Again, both the minimum effective angle of illumination “β0” and the maximum effective angle of illumination “β1” from the secondary reflective surfaces 312 a and 312 b are greater than the effective angle of illumination “θ” from the primary reflective surface 308. In turn, the effective angle of illumination “θ” from the primary reflective surface 308 is greater than the effective angle of illumination “α1” from the exterior protrusion 102 of the prior art (see FIG. 1). The result is a widening of the each of the effective angles of illumination “θ”, “β0”, and “β1” of the light pipe 300 as compared to the effective angle of illumination “α1”. In addition, the light pipe 300 is configured to provide a wide effective angle of illumination “β1” while simultaneously providing a substantially uniform distribution of light along the length “L” of the light pipe 300.

Returning now to the light pipe 100 of FIG. 1 having a reflective strip 102 according to the prior art, the light pipe 100 has a substantially cylindrical cross-section. Therefore, the light pipe 100 has a single radius of curvature “R1”. As described previously, when the reflective surface 108 is illuminated as a secondary light source, the configuration of the exterior protrusion 102 with respect to the light pipe 100 results in a light path through the interior region 114 which refracts at the outer surface 110 to form an effective focal point “P1” away from the exterior protrusion 102, resulting in an effective angle of illumination “α1” formed by the light pattern from the reflective surface 108.

FIG. 8 discloses another illustrative embodiment of the present disclosure of a light pipe having an outer surface with more than one radius of curvature. More particularly, light pipe 400 includes one or more exterior protrusions, e.g., exterior protrusion 102 with the generally arcuate surface 108 as the primary reflective surface disposed on outer surface 410. Although surface 108 is described as generally arcuate, e.g., convex or concave, surface 108 may also be substantially flat.

The light pipe 400 also includes an interior region 414 which is bounded by an inner surface 420. The inner surface 420 interfaces with the outer surface 410. The outer surface 410 includes a first portion 410 a, which may extend counterclockwise from a first position 422 to a second position 424, and at least a second portion 410 b, which may extend counterclockwise from the second position 424 back to the first position 422. The exterior protrusion 102 is configured on the first outer surface portion 410 a to protrude externally away from the outer surface 410 such that reflective surface 108 functions as a secondary light source. More particularly, the reflective surface 108 is aligned with the inner surface 410. Those skilled in the art will recognize that the first and second portions 410 a and 410 b, respectively, are described with respect to the counterclockwise direction only for convenience and that reference to the clockwise direction is equally applicable.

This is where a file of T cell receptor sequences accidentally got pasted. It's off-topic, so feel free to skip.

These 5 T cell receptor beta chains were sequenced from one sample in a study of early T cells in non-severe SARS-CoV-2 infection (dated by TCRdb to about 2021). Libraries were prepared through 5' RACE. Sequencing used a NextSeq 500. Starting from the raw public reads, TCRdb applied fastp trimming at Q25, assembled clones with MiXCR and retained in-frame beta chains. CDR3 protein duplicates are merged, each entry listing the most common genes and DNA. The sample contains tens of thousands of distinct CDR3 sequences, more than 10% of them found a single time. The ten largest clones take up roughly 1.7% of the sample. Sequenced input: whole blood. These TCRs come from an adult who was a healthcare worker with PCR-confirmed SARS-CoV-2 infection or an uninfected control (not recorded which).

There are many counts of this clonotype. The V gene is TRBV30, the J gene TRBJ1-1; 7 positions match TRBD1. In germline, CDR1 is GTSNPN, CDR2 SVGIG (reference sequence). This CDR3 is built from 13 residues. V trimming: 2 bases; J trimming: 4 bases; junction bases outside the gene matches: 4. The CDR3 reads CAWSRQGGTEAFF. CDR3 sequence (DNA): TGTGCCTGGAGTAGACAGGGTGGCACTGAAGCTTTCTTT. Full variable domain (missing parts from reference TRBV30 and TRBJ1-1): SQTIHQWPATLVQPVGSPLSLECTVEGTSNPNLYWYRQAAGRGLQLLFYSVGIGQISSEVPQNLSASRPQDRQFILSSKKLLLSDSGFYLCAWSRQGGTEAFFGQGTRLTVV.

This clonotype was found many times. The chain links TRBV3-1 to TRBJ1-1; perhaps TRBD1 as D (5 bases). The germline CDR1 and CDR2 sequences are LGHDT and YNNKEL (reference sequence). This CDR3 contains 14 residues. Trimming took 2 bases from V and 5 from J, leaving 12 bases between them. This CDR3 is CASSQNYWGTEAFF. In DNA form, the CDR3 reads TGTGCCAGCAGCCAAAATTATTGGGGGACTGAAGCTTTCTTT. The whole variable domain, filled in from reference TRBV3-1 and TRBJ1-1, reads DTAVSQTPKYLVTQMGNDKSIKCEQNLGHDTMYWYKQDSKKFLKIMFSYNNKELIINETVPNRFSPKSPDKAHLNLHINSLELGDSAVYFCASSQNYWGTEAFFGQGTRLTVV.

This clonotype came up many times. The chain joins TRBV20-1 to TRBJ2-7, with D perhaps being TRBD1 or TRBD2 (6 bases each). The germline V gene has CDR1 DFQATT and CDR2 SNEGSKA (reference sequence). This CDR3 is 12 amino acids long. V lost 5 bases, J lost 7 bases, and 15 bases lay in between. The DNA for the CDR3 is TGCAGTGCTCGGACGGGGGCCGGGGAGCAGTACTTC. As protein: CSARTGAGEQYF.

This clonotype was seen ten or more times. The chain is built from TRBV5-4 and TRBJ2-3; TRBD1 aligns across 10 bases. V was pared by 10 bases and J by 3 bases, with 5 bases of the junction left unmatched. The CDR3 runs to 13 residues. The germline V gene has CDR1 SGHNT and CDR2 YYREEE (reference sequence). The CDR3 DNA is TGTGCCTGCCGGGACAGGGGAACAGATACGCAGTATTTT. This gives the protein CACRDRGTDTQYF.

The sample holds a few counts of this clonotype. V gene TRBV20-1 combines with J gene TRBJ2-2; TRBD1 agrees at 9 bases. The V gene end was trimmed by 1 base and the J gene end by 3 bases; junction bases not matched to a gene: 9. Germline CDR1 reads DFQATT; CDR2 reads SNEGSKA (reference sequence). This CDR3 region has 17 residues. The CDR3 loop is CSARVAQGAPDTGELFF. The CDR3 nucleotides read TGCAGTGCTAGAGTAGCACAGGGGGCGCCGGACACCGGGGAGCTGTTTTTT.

Although the light pipe 400 has a generally circular cross-section, the second portion 410 b has a radius of curvature “R2” which differs from the radius of curvature “R1” of the first portion 410 a of the outer surface 410, and the light emitted from the reflective surface 108 is generally orthogonal to the general direction of light output of the light pipe 400, as again shown by the arrow “X” in FIG. 8, when the primary reflective surface 108 is illuminated, and passes substantially through the second portion 410 b having the radius of curvature “R2”. The radius of curvature “R2” is greater than the radius of curvature of the first portion “R1”.

In relation thereto, the outer surface 410 is configured such that when the reflective surface 108 functions as a secondary light source to direct light in the generally first direction, as again shown by the arrow “X”, the light pipe cross-section is substantially symmetrical with respect to the generally first direction “X”.

Alternatively, when reflective surface 108 functions as a light source to direct light in the generally first direction “X”, a light pattern is emitted from the light pipe 400 which is substantially symmetrical with respect to the generally first direction “X”.

The light pattern so emitted from the light pipe 400 results in an effective focal point “P2” occurring substantially at the reflective surface 108 and an effective angle of illumination “α2” formed by the light pattern from the reflective surface 108 of exterior protrusion 102 is greater than the effective angle of illumination or light emission “α1” of the light pipe 100. The angle of illumination or light emission “α2” is dependent upon the radius of curvature “R2”. The angles of illumination or light emission “α1” and “α2” are specified angles of light emission. When the one or more reflective surfaces 108 are illuminated, light is emitted from the light pipe 400 at one or more specified angles, e.g., angle of illumination or light emission “α2”.